After spending most of 2020 helping faculty and other instructors prepare to teach in online and hybrid contexts, I had the chance this spring to practice some adaptive teaching myself. I taught my first-year writing seminar on the history and mathematics of cryptography, a course I’ve blogged about many times in the past. Vanderbilt was largely back on campus, thanks to a rigorous COVID-19 testing regime, so my course met in person, although with masks and physical distancing and at least one student participating remotely from Arizona. This gave me the opportunity to try out some of the teaching practices and educational technologies I had been recommending to other faculty for months.
In past offerings of my cryptography course, I’ve had students read articles and listen to podcasts, usually about the privacy and surveillance topics in the course, as preparation for class. For years, I would have students blog about these media before class, and I would use the students’ blog posts to shape and inform class discussions. This spring, I had decided not to use my long-running course blog so I could experiment with Microsoft Teams as a class communication platform, to see if it would help create more social presence than the course blog. I had also decided that most of the Wednesday class sessions in this MWF course would be asynchronous, primarily for childcare reasons but also to try my hand at asynchronous instruction.
All this meant I was looking for ways to engage my students in active learning, online and asynchronously, without using my course blog. Teams gave me some options for this, and I’ll write about that at a future date. Today, however, I want to share how I used the social annotation platform Perusall to engage my students. Perusall allowed me to share a variety of “texts” with students, including news articles, podcast episodes, and YouTube videos, and to invite students to annotate those texts collaboratively. Students could highlight a passage in an article or point to a spot in a video and leave a comment for others in the course to read. Students could respond to other students’ comments, tag other students or me in their posts, flag a comment for me as a question to respond to, and more.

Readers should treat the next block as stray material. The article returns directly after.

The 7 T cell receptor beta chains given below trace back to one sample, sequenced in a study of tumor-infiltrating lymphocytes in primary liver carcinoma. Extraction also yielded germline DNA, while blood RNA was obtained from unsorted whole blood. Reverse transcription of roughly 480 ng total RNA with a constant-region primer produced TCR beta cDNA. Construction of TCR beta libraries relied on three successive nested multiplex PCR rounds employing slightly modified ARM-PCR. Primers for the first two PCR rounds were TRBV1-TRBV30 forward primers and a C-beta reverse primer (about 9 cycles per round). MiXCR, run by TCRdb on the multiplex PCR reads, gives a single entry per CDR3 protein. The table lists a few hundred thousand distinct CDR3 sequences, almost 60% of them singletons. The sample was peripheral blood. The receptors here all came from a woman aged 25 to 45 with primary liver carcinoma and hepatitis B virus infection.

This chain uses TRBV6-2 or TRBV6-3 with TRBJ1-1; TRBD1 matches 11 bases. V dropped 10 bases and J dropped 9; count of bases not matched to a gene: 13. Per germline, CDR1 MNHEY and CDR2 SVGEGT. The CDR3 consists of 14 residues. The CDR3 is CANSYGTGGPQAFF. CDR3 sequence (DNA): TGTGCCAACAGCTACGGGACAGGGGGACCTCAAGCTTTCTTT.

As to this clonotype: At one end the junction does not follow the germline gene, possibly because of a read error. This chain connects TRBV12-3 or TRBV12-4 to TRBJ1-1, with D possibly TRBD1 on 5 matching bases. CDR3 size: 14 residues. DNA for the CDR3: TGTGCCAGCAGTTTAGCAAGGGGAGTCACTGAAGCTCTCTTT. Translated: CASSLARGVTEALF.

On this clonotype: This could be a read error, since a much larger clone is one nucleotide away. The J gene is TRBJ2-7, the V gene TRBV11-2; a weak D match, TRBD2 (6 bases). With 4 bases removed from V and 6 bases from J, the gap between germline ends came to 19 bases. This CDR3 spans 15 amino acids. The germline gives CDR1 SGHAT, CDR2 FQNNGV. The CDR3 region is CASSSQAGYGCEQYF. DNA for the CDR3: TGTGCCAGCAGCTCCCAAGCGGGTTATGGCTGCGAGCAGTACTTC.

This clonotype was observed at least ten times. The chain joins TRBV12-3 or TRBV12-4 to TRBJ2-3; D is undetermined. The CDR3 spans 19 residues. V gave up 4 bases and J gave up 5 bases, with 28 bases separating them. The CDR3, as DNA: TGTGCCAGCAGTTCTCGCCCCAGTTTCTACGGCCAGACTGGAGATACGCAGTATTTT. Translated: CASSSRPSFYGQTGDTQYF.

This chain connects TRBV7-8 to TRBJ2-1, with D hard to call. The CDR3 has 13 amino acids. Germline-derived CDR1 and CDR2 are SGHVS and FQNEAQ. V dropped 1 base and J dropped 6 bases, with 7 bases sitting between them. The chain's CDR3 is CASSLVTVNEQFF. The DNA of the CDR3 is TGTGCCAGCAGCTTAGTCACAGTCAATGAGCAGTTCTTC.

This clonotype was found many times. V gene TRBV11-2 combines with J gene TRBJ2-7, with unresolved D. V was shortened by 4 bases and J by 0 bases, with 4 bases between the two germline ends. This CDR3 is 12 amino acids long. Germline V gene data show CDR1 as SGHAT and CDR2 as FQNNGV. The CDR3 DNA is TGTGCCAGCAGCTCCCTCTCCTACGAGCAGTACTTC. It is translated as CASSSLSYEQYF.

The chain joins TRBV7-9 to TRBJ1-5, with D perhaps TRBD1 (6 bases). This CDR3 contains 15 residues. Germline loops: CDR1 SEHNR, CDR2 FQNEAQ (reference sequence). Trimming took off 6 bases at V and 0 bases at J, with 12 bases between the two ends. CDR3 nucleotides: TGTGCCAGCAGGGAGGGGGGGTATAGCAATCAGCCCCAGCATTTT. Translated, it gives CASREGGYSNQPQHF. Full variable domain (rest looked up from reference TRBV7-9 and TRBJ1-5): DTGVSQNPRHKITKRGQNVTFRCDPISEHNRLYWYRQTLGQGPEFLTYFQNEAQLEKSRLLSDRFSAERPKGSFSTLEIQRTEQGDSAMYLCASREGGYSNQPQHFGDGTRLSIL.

I had known about Perusall and the other leading social annotation tool, Hypothesis for several years and I had even written about social annotation in my 2019 book. I hadn’t actually used social annotation with learners until the 2020 Online Course Design Institute that my teaching center hosted. We used Perusall for a couple of asynchronous online activities in that institute, and faculty reaction to the tool was very positive. In fact, there were dozens of faculty on my campus who started using Perusall last fall because of their exposure to it in the OCDI last summer. I decided I should join that group this spring and see how I could use the tool with student learners.
The first asynchronous day of the course, Wednesday, February 3rd, served as the students’ introduction to Perusall. I asked students to read and annotate three recent news articles about surveillance and privacy. To add a news article to Perusall, you have a couple of options. You can give Perusall the link and ask it to create a copy of the article, or you can save the article yourself as a PDF and then upload that PDF to Perusall. I found the latter option was a little more reliable, since paywalls sometimes interfered with the former option.
Since this was the students’ first time using Perusall (at least in my course), I suggested a few different annotation “moves” they could make as they read the articles:
- What is unclear or confusing about the article? You’re welcome to highlight a sentence or phrase and ask questions about it.
- What do you find surprising within the article? You might highlight a passage and comment on why it surprised you.
- What arguments presented in the article do you find compelling… or problematic? You might highlight a quote and comment on why you agree or disagree with it.
- What connections can you draw between the article and other things we have read or discussed in this course? You can highlight something in the article and comment on the connection you see.